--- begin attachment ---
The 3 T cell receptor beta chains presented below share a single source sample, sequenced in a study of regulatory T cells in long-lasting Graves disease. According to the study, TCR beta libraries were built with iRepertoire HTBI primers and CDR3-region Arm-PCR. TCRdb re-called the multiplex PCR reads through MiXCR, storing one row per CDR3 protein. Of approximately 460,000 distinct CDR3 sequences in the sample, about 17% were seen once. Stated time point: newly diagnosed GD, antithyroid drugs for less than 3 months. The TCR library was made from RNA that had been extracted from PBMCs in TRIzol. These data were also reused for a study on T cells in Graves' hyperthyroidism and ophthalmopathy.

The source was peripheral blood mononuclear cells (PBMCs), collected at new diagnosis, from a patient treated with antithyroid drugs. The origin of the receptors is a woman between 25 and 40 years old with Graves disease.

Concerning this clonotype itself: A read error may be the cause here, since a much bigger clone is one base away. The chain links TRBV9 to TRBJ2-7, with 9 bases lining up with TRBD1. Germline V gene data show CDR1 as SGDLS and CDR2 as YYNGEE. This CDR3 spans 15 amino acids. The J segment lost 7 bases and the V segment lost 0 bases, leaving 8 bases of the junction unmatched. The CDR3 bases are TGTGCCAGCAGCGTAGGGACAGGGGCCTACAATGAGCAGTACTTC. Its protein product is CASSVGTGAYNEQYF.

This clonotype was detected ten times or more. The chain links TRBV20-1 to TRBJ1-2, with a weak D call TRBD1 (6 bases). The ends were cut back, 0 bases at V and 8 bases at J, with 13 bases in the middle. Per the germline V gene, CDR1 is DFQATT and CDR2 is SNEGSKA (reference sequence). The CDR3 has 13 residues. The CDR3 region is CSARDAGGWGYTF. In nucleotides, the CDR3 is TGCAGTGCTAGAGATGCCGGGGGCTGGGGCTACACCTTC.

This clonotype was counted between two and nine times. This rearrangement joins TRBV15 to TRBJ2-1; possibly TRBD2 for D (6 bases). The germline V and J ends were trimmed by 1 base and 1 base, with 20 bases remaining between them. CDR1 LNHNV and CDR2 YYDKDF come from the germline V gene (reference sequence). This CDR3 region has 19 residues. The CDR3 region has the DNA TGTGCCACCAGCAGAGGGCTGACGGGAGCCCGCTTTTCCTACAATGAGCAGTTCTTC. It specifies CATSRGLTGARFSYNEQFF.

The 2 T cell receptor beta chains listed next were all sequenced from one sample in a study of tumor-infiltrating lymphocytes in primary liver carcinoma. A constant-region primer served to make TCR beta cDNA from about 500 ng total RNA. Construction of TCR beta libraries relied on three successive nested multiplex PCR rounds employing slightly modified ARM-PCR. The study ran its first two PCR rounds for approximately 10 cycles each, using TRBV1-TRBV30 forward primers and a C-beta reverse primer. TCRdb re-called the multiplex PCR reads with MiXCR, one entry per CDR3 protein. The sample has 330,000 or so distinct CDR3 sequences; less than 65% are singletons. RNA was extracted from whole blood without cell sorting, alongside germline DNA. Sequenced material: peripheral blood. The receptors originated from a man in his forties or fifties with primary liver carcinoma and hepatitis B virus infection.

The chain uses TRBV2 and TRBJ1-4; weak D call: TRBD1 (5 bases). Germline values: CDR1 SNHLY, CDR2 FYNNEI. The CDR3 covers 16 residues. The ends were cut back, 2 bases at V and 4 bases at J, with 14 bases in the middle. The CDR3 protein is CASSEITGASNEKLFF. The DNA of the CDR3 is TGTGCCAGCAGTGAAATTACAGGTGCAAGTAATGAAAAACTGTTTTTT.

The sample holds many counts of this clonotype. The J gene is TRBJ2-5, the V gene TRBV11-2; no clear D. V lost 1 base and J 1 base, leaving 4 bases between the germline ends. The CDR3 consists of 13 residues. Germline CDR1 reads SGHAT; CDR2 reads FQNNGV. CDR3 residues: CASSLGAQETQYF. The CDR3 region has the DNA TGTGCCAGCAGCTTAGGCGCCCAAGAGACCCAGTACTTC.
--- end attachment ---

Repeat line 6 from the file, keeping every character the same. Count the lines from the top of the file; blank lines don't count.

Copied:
The 2 T cell receptor beta chains listed next were all sequenced from one sample in a study of tumor-infiltrating lymphocytes in primary liver carcinoma. A constant-region primer served to make TCR beta cDNA from about 500 ng total RNA. Construction of TCR beta libraries relied on three successive nested multiplex PCR rounds employing slightly modified ARM-PCR. The study ran its first two PCR rounds for approximately 10 cycles each, using TRBV1-TRBV30 forward primers and a C-beta reverse primer. TCRdb re-called the multiplex PCR reads with MiXCR, one entry per CDR3 protein. The sample has 330,000 or so distinct CDR3 sequences; less than 65% are singletons. RNA was extracted from whole blood without cell sorting, alongside germline DNA. Sequenced material: peripheral blood. The receptors originated from a man in his forties or fifties with primary liver carcinoma and hepatitis B virus infection.